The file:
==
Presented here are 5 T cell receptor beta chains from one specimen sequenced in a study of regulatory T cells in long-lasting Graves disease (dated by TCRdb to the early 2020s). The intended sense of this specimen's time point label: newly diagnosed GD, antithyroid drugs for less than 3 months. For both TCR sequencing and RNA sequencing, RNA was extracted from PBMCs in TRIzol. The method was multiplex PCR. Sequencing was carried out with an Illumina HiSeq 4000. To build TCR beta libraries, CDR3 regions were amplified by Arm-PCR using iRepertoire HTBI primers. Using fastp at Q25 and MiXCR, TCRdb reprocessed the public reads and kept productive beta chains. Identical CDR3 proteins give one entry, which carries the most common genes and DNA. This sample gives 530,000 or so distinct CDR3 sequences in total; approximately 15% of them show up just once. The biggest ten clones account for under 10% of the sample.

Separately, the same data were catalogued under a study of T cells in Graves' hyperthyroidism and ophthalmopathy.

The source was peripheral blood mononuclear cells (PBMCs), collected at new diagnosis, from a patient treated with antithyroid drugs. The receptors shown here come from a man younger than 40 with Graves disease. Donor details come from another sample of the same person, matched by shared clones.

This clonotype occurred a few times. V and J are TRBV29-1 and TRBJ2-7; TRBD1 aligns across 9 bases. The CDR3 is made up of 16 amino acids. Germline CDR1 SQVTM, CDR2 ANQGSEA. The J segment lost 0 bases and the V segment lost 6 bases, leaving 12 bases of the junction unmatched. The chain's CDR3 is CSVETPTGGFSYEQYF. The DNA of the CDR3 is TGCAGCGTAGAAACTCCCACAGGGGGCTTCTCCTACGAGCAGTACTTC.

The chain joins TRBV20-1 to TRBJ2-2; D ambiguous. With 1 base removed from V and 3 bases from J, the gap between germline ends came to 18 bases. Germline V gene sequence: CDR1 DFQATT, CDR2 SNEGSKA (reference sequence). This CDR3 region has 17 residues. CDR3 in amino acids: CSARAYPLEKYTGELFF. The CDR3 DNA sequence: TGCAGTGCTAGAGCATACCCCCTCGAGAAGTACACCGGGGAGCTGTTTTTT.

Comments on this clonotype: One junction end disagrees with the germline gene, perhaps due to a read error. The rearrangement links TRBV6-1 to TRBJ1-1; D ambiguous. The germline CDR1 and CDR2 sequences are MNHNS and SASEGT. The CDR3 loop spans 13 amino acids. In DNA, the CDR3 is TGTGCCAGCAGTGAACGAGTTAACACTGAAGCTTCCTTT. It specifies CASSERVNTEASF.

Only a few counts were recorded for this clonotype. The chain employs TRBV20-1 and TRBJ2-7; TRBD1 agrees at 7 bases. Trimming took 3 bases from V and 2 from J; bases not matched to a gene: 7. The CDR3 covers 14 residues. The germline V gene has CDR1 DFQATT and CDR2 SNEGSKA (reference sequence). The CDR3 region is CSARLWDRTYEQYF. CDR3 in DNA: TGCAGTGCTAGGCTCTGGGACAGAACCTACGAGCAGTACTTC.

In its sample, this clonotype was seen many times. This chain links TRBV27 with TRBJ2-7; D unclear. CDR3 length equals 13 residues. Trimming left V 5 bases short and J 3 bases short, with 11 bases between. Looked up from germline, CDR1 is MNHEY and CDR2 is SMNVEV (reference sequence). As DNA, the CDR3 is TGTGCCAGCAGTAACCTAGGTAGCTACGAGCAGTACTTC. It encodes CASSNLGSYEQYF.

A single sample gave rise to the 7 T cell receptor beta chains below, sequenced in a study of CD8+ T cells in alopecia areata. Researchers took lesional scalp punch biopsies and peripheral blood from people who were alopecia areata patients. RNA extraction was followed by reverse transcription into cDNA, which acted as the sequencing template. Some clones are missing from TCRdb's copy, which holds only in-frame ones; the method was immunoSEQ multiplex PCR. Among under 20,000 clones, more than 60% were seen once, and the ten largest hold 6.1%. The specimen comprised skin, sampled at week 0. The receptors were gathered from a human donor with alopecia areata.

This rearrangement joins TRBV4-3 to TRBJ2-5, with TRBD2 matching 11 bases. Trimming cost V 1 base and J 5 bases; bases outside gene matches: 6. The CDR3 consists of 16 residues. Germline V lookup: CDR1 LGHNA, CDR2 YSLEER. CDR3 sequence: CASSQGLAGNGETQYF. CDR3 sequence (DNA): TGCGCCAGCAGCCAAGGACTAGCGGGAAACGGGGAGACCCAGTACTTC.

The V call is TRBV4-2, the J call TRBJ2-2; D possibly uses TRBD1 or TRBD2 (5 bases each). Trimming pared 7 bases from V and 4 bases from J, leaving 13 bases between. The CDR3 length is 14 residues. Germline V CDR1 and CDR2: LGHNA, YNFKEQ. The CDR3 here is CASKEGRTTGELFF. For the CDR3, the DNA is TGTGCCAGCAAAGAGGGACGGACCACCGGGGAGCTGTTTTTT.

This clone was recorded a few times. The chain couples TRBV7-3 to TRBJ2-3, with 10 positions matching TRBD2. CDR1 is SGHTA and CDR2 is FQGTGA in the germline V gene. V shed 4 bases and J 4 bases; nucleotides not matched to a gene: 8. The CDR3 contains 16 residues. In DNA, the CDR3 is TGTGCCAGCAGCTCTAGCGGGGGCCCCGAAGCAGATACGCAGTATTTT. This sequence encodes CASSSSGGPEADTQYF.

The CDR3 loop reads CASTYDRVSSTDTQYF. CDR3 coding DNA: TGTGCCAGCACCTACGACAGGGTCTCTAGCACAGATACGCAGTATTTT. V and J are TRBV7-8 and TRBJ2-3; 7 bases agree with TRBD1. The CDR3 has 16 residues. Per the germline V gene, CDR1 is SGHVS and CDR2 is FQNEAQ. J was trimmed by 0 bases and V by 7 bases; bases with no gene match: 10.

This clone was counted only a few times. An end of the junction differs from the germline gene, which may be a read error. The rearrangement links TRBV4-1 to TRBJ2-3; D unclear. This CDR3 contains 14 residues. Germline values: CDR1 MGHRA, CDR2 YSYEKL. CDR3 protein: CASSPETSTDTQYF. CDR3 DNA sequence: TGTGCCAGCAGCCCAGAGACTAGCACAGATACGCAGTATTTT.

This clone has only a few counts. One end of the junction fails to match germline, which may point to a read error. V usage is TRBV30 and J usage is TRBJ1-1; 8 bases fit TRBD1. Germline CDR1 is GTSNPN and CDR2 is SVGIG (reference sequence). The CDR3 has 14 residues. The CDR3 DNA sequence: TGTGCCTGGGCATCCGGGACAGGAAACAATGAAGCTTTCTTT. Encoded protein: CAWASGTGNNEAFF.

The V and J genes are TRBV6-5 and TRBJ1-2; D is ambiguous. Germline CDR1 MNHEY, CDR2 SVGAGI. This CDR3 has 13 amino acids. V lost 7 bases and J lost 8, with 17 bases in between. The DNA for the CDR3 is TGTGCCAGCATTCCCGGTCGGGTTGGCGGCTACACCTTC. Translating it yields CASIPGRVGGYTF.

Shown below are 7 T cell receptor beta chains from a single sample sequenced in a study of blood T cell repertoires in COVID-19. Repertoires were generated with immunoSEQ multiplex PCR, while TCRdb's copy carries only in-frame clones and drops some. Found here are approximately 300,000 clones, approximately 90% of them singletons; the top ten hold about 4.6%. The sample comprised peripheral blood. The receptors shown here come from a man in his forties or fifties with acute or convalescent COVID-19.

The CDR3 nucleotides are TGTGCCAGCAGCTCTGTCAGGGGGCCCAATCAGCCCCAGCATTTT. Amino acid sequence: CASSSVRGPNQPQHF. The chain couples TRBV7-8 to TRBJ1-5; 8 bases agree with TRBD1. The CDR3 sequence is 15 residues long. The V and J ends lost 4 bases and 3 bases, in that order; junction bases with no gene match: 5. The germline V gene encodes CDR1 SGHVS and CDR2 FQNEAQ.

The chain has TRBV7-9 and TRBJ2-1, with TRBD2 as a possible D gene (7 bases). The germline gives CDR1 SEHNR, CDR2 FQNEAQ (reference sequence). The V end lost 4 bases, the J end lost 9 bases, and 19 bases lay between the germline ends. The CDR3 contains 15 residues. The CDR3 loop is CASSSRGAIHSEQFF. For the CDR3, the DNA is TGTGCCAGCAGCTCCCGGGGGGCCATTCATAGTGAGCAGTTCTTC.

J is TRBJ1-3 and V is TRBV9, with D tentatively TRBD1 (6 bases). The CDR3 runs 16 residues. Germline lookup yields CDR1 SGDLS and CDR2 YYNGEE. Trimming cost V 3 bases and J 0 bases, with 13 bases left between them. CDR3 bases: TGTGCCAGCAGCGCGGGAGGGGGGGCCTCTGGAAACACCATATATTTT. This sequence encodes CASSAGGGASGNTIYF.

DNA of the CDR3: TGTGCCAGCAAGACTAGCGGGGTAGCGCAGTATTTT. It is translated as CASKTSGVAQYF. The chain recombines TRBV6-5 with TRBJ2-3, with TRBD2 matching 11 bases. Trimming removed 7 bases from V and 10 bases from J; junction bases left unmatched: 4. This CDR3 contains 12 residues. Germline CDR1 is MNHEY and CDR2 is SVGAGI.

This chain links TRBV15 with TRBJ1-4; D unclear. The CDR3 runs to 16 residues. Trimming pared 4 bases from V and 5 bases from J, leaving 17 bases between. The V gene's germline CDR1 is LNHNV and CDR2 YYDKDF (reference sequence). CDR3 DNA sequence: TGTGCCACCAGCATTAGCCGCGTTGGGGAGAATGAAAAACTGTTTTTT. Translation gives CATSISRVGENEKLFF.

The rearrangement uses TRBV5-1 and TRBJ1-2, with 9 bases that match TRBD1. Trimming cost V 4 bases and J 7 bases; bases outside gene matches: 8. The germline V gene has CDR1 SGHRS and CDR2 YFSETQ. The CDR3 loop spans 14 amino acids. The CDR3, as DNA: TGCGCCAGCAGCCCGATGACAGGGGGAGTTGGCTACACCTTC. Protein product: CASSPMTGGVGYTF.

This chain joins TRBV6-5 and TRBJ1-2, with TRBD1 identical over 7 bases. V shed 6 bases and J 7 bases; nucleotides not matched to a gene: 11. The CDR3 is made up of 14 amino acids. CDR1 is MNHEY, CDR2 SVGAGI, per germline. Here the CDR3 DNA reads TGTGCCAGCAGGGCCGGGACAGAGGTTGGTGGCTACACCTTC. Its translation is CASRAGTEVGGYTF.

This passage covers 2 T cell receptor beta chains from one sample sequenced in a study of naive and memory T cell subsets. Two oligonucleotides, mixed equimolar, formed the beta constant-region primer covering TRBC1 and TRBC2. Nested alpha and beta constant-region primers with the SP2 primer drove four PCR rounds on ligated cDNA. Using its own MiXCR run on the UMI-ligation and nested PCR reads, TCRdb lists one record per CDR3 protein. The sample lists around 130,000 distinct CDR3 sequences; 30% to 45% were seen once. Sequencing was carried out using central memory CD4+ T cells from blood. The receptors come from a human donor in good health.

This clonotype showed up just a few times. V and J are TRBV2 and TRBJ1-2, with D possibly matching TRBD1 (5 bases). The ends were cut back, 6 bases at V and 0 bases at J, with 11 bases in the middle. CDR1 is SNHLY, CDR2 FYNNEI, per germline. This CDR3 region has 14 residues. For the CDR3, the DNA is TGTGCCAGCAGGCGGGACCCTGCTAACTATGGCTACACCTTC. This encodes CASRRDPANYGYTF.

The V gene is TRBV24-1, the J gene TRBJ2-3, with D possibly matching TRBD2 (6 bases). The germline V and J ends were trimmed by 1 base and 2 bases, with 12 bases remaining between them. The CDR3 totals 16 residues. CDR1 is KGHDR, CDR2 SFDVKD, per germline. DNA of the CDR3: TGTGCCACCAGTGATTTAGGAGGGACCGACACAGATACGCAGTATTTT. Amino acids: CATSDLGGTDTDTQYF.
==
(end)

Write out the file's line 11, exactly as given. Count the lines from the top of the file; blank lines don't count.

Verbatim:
The V call is TRBV4-2, the J call TRBJ2-2; D possibly uses TRBD1 or TRBD2 (5 bases each). Trimming pared 7 bases from V and 4 bases from J, leaving 13 bases between. The CDR3 length is 14 residues. Germline V CDR1 and CDR2: LGHNA, YNFKEQ. The CDR3 here is CASKEGRTTGELFF. For the CDR3, the DNA is TGTGCCAGCAAAGAGGGACGGACCACCGGGGAGCTGTTTTTT.